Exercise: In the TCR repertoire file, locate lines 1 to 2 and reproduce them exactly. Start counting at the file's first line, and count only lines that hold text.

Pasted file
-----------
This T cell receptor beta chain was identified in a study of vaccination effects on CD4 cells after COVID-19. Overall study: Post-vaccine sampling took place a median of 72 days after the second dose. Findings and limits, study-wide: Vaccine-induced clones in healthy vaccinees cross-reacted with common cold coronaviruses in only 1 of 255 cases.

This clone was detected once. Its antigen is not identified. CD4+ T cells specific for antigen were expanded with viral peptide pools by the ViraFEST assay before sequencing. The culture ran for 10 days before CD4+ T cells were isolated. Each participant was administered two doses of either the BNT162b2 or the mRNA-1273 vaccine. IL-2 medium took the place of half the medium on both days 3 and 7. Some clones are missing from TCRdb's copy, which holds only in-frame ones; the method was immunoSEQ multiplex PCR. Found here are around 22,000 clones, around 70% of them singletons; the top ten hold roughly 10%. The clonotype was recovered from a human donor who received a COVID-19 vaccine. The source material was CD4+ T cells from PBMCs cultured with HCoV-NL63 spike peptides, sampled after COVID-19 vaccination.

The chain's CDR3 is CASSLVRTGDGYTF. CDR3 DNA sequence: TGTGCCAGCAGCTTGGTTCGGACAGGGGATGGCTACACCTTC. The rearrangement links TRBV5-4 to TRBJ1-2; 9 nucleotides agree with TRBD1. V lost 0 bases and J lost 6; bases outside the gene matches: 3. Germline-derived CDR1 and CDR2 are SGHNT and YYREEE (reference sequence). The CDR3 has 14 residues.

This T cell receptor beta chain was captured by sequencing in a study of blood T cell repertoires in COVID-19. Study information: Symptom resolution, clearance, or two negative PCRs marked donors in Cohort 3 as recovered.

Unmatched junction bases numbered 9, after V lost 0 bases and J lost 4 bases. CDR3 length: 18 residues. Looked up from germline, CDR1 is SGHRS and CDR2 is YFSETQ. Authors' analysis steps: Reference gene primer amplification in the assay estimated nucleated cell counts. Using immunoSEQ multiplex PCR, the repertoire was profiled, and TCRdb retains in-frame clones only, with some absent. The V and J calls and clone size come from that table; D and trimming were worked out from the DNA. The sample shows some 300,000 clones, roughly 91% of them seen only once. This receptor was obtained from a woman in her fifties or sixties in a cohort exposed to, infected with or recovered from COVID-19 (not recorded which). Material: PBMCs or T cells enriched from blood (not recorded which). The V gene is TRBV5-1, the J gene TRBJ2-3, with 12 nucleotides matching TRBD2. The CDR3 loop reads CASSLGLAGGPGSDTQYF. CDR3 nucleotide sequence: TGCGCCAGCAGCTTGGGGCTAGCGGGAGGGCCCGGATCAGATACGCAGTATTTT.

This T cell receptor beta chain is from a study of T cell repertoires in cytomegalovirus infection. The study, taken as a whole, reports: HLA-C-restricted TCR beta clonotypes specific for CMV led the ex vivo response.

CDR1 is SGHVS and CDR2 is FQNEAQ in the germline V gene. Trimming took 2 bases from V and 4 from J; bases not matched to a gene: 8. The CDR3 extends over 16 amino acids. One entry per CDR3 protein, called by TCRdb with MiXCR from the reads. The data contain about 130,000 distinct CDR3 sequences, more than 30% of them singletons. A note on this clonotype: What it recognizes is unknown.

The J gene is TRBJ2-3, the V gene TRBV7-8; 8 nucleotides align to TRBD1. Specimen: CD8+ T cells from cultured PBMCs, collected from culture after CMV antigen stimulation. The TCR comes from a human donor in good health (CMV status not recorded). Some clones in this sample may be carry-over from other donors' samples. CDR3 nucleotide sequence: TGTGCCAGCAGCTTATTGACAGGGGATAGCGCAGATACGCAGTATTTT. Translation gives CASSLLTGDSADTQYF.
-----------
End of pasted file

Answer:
This T cell receptor beta chain was identified in a study of vaccination effects on CD4 cells after COVID-19. Overall study: Post-vaccine sampling took place a median of 72 days after the second dose. Findings and limits, study-wide: Vaccine-induced clones in healthy vaccinees cross-reacted with common cold coronaviruses in only 1 of 255 cases.

This clone was detected once. Its antigen is not identified. CD4+ T cells specific for antigen were expanded with viral peptide pools by the ViraFEST assay before sequencing. The culture ran for 10 days before CD4+ T cells were isolated. Each participant was administered two doses of either the BNT162b2 or the mRNA-1273 vaccine. IL-2 medium took the place of half the medium on both days 3 and 7. Some clones are missing from TCRdb's copy, which holds only in-frame ones; the method was immunoSEQ multiplex PCR. Found here are around 22,000 clones, around 70% of them singletons; the top ten hold roughly 10%. The clonotype was recovered from a human donor who received a COVID-19 vaccine. The source material was CD4+ T cells from PBMCs cultured with HCoV-NL63 spike peptides, sampled after COVID-19 vaccination.